An incurable herpes-like virus is behind the widespread deaths of juvenile Pacific oysters in upper North Island marine farms, Ministry of Agriculture and Forestry (MAF) has confirmed.
That is going to have a huge financial impact, with farmers bracing for a huge drop in crop numbers and an impact on their sales next year.
The $30 million oyster farming industry disclosed last week that it had been experiencing big losses of juvenile oysters over November and early December.
Half the aquaculture industry's farmed oysters due for harvest in 2011 had died on at least 11 oyster farms from Parengarenga Harbour in Northland to Ohiwa in the eastern Bay of Plenty.
On some farms, up to 80% of juvenile oysters had died, compared with 5% to 10% in a normal year.
MAF believes the virus had been present in New Zealand since the early 90s, triggered off by environmental factors.
Marine pathologists at MAF used molecular tests and DNA sequencing to show the presence of ostreid herpesvirus-1 (OsHV-1) in samples from affected oyster farms, and MAF response manager Richard Norman said it was possible the die-off had been due to a range of factors, triggered by unusually warm water temperatures.
"Elevated water temperatures may be potentiating or kicking off the effect in the small oysters that are affected," he said.
Ostreid herpes viruses are known to affect not only oysters but also clams, scallops, and other molluscs, according to French Research Institute for Exploitation of the Sea pathology lab director Tristan Renault.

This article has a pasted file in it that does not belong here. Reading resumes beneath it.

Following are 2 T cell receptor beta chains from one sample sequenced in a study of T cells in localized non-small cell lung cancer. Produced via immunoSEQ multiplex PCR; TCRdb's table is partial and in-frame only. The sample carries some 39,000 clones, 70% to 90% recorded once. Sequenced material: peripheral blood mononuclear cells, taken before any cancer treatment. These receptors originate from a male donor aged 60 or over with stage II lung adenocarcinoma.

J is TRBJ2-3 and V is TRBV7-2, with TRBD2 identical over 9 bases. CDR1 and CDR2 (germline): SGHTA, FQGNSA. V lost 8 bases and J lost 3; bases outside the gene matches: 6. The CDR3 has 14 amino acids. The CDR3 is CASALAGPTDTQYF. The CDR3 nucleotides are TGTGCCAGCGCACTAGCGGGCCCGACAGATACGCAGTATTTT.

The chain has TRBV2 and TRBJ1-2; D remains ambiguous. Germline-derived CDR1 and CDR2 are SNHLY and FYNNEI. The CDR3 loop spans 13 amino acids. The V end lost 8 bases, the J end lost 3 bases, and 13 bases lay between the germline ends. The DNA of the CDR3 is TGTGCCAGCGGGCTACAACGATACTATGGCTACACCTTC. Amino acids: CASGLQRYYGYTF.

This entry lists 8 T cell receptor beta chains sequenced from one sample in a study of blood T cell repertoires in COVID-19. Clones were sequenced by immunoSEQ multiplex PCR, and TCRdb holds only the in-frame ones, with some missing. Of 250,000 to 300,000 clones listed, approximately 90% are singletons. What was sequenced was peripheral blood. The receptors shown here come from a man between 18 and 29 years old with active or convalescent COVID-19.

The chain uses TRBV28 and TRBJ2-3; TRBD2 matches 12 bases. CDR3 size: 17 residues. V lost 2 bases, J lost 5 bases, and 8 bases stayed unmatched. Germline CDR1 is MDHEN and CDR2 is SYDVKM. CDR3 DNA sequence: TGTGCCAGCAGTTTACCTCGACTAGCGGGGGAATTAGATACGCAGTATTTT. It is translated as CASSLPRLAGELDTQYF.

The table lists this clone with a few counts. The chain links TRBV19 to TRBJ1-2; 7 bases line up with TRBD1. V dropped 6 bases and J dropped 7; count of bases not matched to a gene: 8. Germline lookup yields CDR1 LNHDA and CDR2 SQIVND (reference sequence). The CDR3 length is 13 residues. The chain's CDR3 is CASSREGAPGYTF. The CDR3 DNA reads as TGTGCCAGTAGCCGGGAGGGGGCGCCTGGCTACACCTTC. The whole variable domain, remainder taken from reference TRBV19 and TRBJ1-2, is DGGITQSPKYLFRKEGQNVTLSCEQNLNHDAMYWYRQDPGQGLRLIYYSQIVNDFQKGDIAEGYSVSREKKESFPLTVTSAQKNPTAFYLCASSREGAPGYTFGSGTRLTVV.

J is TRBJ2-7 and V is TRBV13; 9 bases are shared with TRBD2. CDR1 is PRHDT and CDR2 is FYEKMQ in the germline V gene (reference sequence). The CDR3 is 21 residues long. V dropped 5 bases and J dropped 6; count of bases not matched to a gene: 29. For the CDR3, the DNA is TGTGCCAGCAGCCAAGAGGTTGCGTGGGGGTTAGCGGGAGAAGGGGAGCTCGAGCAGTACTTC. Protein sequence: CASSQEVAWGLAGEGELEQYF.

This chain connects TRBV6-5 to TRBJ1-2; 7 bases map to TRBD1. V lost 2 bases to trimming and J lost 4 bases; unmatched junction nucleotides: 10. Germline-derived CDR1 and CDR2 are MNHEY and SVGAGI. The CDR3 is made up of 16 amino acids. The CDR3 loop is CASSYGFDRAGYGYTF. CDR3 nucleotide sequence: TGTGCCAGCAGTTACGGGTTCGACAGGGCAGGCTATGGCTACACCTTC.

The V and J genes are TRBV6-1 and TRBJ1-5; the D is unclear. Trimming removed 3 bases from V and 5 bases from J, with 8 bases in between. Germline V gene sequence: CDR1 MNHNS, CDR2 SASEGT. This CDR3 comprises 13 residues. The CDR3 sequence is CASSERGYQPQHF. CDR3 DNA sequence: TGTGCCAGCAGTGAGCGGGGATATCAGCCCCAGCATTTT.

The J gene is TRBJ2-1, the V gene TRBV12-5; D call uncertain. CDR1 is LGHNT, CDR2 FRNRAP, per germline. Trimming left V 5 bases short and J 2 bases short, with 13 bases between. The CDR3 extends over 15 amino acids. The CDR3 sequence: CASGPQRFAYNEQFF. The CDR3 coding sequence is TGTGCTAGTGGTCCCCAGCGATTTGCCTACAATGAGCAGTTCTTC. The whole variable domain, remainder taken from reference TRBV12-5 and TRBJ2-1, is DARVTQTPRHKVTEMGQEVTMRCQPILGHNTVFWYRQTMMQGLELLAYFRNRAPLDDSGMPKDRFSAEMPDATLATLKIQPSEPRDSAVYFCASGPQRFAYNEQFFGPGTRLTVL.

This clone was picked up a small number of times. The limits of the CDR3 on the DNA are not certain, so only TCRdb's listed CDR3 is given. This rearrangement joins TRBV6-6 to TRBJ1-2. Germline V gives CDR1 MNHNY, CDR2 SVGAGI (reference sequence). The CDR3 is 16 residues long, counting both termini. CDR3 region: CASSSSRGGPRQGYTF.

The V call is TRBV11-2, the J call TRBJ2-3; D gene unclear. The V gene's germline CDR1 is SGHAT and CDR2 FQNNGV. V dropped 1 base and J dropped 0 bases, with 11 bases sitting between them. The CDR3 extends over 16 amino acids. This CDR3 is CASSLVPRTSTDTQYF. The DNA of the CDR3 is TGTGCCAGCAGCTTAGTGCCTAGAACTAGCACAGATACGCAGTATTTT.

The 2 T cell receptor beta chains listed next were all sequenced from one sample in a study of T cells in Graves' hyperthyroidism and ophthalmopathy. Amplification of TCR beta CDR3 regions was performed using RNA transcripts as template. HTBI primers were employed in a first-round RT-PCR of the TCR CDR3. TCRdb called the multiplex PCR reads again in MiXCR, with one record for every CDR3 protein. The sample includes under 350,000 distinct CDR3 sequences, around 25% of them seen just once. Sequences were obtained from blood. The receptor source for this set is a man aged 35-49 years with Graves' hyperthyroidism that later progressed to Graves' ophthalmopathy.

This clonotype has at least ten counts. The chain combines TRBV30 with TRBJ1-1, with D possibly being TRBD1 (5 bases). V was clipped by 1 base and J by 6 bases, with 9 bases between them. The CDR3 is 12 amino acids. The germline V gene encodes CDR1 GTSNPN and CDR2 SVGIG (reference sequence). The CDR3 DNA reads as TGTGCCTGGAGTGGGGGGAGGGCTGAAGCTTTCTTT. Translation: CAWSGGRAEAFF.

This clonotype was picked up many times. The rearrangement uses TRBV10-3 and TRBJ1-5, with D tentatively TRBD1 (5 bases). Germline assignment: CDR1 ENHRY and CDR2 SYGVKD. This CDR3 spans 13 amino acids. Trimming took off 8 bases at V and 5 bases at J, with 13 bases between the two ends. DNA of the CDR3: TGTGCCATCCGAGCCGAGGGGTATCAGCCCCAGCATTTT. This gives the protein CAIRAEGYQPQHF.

He has suggested in Europe that global warming could be an explanation of the appearance of this particular type of the virus.
Oyster herpes virus is specific to shellfish and is not unrelated to the herpes viruses that affect humans and other animals, though the oyster virus cannot be transmitted to humans.
The Food Safety Authority has also confirmed there is no food safety risk to consumers.
A strain of the virus killed between 20 to 100% of breeding Pacific oysters in some French beds in 2008, 2009, and 2010. That virus has since has spread into British waters.
There is no way of treating the herpes virus and farmers can only hope oysters will eventually breed resistance to it.
"The ones that live through it must have some sort of gene that's missing in the others, so we're looking at a reasonably short to medium term that the oysters will breed their way through this," oyster farmer Callum McCallum told ONE News today.
And the virus is not likely to stop oyster exports either.
"It's all around the world, so all of our trading partners, Australia, America, Europe and Asia, have had it at some stage," McCallum said.
But it is expected that the virus will have a "significant" financial impact on New Zealand's oyster industry, which will trickle down to consumers.
"As of next year there'll be definite price movements, just relating to the amount of oysters we've got to sell, compared to what we've done [in the past], so that's sad, but that's just life and these things happen," McCallum said.